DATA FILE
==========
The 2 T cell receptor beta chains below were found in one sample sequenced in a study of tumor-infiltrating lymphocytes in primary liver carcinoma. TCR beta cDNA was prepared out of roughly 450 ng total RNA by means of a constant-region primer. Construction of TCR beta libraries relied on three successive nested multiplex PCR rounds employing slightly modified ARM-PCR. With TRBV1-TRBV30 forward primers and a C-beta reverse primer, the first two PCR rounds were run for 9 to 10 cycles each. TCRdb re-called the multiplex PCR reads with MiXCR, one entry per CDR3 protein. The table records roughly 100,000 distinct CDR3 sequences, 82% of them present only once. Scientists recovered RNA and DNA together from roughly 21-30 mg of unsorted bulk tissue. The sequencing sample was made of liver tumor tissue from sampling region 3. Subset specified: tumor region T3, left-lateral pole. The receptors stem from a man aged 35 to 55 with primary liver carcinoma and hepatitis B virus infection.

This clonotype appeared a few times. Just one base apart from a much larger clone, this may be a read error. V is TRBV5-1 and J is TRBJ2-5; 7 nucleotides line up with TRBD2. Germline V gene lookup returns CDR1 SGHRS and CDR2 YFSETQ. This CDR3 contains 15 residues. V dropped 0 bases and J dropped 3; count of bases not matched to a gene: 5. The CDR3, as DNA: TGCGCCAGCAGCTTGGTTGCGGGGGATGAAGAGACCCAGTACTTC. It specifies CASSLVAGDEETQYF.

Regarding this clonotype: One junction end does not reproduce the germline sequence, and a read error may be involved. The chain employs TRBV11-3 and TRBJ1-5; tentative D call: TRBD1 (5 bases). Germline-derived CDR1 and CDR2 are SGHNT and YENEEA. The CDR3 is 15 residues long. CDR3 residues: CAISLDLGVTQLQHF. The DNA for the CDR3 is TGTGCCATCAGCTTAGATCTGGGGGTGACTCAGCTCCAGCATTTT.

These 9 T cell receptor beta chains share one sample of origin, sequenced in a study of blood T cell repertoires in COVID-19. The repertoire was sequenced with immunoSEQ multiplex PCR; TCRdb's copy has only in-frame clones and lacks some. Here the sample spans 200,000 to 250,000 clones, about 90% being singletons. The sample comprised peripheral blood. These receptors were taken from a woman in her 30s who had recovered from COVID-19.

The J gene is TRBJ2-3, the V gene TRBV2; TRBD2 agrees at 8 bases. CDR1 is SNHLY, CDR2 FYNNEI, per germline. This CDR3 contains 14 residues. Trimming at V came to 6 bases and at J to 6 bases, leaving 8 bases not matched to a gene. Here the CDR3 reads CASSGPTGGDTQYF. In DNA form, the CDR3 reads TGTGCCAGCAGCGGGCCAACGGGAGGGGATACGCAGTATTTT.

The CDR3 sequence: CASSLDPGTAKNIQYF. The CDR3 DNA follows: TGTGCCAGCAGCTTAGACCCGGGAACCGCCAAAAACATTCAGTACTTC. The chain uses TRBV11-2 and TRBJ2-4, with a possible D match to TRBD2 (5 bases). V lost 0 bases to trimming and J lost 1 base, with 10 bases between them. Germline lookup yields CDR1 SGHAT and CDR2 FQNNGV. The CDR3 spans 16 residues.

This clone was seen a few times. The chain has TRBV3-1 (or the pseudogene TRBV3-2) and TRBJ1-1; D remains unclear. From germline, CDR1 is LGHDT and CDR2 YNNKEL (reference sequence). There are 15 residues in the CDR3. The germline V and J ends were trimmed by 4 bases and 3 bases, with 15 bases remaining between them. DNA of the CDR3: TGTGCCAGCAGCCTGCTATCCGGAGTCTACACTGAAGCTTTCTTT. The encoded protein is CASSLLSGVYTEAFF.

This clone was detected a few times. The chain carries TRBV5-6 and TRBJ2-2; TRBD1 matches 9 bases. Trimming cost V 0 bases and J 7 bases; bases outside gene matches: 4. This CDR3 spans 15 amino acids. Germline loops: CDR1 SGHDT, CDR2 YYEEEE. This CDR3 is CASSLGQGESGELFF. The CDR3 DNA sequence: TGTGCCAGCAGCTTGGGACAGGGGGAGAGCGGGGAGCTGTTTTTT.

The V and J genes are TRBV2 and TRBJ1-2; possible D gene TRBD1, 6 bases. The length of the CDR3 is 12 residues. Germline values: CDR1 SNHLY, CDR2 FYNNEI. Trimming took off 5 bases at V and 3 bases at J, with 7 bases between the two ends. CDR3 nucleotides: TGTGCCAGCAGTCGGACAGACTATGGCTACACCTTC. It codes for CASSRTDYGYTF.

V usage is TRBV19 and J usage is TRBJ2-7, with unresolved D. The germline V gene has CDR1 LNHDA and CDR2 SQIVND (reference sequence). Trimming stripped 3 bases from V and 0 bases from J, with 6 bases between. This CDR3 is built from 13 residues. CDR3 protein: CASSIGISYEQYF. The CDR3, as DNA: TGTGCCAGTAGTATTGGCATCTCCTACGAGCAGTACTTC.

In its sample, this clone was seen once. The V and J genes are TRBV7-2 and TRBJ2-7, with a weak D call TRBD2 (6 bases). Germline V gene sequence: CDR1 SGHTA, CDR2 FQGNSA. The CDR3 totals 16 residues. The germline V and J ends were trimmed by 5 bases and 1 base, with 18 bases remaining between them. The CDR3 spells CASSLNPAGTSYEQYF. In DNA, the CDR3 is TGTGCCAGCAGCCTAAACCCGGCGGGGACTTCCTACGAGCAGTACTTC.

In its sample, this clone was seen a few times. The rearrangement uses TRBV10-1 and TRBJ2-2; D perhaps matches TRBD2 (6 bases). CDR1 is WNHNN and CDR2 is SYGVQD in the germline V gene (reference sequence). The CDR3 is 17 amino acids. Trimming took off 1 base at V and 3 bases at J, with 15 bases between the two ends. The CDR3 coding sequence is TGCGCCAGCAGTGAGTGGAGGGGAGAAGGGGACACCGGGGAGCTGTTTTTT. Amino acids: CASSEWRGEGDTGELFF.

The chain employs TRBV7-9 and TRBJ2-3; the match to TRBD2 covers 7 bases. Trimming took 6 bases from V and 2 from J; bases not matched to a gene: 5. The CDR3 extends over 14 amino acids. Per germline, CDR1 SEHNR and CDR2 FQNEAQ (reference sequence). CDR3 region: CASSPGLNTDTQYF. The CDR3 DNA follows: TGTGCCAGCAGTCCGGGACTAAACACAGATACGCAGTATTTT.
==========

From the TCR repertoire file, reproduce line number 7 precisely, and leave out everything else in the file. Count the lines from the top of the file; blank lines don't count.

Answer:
This clone was seen a few times. The chain has TRBV3-1 (or the pseudogene TRBV3-2) and TRBJ1-1; D remains unclear. From germline, CDR1 is LGHDT and CDR2 YNNKEL (reference sequence). There are 15 residues in the CDR3. The germline V and J ends were trimmed by 4 bases and 3 bases, with 15 bases remaining between them. DNA of the CDR3: TGTGCCAGCAGCCTGCTATCCGGAGTCTACACTGAAGCTTTCTTT. The encoded protein is CASSLLSGVYTEAFF.